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Wednesday, November 26, 2008

“The Quiet War” by Paul McAuley (Reviewed by Liviu C. Suciu)

Official Paul J. McAuley Website
Official Paul J. McAuley Blog
Order “The Quiet War
HERE (Hardcover) + HERE (Paperback)
Read Extracts
HERE + HERE

INTRODUCTION: For twenty years I have been reading sff by Paul McAuley, from his superb space opera debut “Four Hundred Billion Stars”, through The Confluence science fantasy trilogy and to more recent near-future sf thrillers like “Whole Wide World”. When I heard that Mr. McAuley was returning to widescreen space opera in the milieu of his Greater Brazil/”outer” war universe developed in various short stories and related to his early work, I was thrilled, immediately ordered “The Quiet War”, and pretty much read the book on arrival. And despite high expectations, the novel delivered, actually even surpassing them…

NOTE: You can read the first nine chapters from “The Quiet War” on Mr. McAuley's site which I strongly recommend if you are not familiar with his work.

SETTING: In the 2200's, a century after the big “Overturn”—an ecological and social catastrophe that left vast swaths of Earth as disaster areas—Earth is rebuilding under the control of three “Families” that rose with prominence with their “Green Saints”.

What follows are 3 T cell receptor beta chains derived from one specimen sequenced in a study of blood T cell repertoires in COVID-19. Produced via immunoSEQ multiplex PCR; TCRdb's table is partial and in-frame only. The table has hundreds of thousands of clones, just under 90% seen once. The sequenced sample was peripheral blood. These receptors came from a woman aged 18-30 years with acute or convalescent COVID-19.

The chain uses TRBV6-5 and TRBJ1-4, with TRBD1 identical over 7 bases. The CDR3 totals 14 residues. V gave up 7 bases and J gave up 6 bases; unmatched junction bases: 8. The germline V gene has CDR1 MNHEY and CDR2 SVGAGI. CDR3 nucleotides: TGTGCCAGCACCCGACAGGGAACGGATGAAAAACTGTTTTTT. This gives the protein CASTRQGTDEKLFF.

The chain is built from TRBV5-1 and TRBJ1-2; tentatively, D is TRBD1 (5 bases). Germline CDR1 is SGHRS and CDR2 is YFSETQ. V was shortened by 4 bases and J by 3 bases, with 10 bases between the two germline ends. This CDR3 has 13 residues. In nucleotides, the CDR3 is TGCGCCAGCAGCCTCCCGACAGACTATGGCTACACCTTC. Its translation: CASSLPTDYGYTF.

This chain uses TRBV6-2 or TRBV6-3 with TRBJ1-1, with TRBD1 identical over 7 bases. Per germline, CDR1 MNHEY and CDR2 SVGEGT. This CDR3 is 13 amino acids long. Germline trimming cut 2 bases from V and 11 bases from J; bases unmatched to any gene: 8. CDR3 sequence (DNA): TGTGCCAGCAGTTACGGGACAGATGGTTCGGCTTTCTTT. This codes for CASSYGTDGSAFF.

Religion in the world is mainly dominated by Gaia, although in Greater Brazil it is mixed with traditional Catholicism, secularism in the EU, and traditional Asian doctrines in the Asian Sphere.

After the destruction of the Mars colonies by the now defunct Democratic Republic of China a century ago, the “outer” humans moved to the Asteroid Belt—the moons of Jupiter and Saturn with smaller settlements at Uranus and even rumored ones farther out at Neptune and in the Kuiper Belt. The “outers” have a very vibrant civilization, living in thousands of small towns, habitats, and domes, divided into numerous polities that mostly practice direct polling democracy and subject themselves to various forms of genetic engineering. Only the conservatism of their elder generation—still tied emotionally to the Earth-based civilization—keeps the outer humans from evolving in potentially distinct strains of humanity. Unfortunately, many younger outers are eager to rid themselves of the influence of Earth and their elders, so they have congruous intent with their enemies—the war faction of Earth's Families that wants to subjugate their civilization…